New York

Peter Saul, Ethel Rosenberg in Electric Chair, 1987, acrylic on paper, 60 x 40".

Peter Saul, Ethel Rosenberg in Electric Chair, 1987, acrylic on paper, 60 x 40".

“Peter Saul: Crime and Punishment”

New Museum
New York

Curated by Massimiliano Gioni and Gary Carrion-Murayari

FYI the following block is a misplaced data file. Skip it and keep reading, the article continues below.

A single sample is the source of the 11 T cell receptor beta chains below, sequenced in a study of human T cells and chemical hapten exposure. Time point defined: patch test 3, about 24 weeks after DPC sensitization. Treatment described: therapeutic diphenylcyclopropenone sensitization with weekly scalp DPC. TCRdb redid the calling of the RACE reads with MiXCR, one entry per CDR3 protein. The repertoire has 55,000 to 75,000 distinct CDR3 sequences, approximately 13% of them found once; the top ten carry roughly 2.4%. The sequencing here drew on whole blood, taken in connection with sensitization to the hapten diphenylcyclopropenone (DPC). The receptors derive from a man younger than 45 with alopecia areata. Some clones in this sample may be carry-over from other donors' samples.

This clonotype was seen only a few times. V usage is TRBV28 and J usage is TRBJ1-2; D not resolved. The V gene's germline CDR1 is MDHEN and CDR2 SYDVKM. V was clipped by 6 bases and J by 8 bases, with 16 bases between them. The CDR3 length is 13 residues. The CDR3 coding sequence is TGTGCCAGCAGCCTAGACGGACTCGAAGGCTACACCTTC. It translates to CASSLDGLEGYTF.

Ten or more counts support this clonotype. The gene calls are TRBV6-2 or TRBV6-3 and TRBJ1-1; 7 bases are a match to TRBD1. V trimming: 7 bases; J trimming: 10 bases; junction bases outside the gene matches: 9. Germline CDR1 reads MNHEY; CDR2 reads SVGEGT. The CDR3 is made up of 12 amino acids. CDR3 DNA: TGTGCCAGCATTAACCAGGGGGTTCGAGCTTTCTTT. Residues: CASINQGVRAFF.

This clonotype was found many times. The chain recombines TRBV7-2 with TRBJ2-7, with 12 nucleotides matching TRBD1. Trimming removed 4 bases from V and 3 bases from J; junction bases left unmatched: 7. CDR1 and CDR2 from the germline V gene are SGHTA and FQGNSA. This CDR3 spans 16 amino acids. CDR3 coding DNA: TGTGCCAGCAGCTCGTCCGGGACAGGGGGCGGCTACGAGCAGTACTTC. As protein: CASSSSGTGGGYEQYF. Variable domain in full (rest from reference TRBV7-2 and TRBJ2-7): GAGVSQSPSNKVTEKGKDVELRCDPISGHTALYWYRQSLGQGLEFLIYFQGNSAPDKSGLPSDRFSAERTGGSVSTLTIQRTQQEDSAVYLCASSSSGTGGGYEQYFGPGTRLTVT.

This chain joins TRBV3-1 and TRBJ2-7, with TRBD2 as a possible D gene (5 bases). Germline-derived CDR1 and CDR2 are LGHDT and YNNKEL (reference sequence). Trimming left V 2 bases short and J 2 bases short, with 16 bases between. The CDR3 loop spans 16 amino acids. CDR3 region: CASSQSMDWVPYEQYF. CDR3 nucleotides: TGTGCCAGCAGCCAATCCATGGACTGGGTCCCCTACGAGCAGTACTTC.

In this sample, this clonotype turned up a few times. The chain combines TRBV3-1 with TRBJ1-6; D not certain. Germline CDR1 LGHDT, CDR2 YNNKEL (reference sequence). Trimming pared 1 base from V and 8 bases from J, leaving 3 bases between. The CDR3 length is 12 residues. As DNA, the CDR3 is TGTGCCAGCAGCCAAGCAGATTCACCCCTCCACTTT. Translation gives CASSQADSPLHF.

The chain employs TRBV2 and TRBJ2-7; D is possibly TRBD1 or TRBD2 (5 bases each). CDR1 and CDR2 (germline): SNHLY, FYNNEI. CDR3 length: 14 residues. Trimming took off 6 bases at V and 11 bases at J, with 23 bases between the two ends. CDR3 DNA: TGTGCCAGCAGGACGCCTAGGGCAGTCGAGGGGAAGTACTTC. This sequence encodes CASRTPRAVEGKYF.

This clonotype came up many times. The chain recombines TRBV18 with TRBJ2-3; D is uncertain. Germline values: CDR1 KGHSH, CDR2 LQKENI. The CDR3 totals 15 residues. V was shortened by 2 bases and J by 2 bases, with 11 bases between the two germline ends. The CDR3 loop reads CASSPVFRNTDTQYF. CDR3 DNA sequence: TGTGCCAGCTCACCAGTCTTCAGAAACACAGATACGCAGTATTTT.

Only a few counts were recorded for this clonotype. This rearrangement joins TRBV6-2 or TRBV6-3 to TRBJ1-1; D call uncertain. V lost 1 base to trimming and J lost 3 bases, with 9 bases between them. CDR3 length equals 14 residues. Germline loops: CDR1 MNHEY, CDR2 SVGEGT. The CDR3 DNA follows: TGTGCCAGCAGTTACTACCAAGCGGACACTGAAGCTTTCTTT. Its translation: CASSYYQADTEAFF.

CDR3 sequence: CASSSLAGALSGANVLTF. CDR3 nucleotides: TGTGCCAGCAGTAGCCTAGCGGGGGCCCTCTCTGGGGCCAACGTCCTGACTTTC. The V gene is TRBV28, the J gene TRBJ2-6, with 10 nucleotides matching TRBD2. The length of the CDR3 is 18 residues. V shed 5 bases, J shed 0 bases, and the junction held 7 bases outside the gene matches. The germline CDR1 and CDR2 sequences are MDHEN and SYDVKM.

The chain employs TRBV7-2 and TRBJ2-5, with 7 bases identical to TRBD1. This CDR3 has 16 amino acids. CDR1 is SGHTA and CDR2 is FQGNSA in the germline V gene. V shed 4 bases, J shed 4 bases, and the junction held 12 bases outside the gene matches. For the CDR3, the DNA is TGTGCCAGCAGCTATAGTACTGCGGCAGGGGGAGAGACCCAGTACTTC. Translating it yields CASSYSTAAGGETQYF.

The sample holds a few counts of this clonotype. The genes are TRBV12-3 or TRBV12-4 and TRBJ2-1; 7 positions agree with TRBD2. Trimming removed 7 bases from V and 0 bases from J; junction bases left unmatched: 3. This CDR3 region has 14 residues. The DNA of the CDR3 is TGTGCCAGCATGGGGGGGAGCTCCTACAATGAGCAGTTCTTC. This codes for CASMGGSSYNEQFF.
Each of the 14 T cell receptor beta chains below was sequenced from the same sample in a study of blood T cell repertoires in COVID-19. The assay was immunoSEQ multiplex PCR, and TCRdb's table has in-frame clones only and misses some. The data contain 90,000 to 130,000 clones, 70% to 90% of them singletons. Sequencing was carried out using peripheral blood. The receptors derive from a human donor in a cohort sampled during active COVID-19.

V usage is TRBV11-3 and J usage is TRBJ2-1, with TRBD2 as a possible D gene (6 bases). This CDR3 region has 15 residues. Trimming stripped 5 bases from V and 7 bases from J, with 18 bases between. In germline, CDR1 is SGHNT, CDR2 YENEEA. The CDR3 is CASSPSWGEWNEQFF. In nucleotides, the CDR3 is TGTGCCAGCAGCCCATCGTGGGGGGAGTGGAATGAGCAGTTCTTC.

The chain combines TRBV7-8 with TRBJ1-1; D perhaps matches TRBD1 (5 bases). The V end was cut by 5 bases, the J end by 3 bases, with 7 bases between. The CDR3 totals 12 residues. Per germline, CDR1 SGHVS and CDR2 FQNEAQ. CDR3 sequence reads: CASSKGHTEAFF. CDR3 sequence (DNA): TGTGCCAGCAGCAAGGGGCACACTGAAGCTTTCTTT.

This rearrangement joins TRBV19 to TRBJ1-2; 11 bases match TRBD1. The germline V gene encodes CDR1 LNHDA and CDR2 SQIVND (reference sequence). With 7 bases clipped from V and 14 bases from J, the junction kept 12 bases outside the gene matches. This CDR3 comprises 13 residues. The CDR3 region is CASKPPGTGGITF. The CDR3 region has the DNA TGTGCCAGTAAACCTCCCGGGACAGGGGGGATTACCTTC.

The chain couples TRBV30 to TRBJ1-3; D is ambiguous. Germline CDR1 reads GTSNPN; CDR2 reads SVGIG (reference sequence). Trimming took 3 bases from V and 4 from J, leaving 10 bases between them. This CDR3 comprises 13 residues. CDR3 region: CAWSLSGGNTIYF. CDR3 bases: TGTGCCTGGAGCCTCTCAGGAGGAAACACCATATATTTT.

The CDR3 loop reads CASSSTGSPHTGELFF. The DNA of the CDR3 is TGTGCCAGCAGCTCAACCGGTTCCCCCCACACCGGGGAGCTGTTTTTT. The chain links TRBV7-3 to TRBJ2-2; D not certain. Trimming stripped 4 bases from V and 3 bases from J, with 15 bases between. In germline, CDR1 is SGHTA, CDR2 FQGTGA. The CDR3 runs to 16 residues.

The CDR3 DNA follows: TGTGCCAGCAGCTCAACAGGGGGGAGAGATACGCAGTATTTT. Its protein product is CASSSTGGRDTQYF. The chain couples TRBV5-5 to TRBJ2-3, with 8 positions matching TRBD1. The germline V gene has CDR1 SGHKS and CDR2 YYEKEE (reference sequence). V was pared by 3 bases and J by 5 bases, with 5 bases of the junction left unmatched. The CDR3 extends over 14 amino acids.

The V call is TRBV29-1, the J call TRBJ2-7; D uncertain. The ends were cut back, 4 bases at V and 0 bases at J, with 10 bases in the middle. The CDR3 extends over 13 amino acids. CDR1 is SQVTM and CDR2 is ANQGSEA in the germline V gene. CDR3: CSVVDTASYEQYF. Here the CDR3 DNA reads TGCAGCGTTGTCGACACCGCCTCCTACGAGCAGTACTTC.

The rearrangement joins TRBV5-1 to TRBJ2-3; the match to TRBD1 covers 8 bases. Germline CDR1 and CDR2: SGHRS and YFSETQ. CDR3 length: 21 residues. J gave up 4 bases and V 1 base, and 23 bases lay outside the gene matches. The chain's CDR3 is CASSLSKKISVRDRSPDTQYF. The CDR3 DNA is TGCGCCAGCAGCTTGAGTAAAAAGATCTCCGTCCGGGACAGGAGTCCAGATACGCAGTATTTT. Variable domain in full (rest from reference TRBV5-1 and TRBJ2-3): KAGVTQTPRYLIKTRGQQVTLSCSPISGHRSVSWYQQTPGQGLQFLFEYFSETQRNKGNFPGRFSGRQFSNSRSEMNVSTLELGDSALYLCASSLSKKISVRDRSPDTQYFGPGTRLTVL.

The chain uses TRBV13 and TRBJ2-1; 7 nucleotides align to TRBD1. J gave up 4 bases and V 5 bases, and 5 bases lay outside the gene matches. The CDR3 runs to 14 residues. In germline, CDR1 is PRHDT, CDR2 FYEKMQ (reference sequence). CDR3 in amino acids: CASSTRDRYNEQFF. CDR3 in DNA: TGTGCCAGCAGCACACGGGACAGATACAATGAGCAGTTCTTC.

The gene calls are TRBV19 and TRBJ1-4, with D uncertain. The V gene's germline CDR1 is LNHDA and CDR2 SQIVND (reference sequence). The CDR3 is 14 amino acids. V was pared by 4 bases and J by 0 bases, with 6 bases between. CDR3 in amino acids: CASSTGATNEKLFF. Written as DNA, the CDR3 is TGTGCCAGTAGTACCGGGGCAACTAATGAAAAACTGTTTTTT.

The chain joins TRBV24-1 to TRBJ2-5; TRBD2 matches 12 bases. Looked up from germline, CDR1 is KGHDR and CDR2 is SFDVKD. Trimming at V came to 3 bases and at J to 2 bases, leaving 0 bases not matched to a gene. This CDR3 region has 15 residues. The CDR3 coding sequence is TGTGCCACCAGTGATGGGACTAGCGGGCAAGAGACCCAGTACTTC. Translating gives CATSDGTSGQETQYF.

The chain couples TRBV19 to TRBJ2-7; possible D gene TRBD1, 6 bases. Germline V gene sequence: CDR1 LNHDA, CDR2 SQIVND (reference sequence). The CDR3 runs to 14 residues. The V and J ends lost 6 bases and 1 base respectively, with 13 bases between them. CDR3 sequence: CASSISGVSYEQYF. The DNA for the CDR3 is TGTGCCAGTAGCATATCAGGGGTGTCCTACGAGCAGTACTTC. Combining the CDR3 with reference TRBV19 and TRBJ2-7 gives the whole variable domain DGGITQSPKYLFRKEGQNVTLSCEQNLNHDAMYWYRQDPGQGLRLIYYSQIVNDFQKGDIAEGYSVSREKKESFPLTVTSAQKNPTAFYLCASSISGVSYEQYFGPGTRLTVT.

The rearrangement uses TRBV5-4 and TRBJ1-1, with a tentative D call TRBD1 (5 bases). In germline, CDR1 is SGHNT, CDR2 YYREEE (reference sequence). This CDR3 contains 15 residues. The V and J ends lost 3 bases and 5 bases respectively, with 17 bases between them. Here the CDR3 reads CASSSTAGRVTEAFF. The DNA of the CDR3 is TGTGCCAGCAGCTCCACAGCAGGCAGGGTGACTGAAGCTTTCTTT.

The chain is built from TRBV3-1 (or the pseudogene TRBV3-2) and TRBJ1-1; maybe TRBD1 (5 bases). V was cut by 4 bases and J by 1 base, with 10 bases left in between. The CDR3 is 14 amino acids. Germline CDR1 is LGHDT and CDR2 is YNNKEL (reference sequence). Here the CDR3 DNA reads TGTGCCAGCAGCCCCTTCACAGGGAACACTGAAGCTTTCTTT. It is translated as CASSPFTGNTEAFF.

Peter Saul has been called a painter’s painter. But when I hear that phrase, I think of someone whose work trades in refinement, in nuances likely to be lost on the layman, not an in-your-face provocateur like Saul, whose work art historian Richard Shiff has called “vulgar to such an extreme that it disturbs even the vulgar.” And yet it’s true: Most painters I know are fascinated by Saul and seem to believe he’s on to some of the art’s inside secrets—which means they suspect, I think, that the essence of painting must be something other than what they’ve been taught. With some sixty works dating from 1960 through to a 2018 Abstract Expressionist Portrait of Donald Trump, this first New York survey of Saul’s work—too wild to be Pop and too overtly political to be Funk—will test this intuition.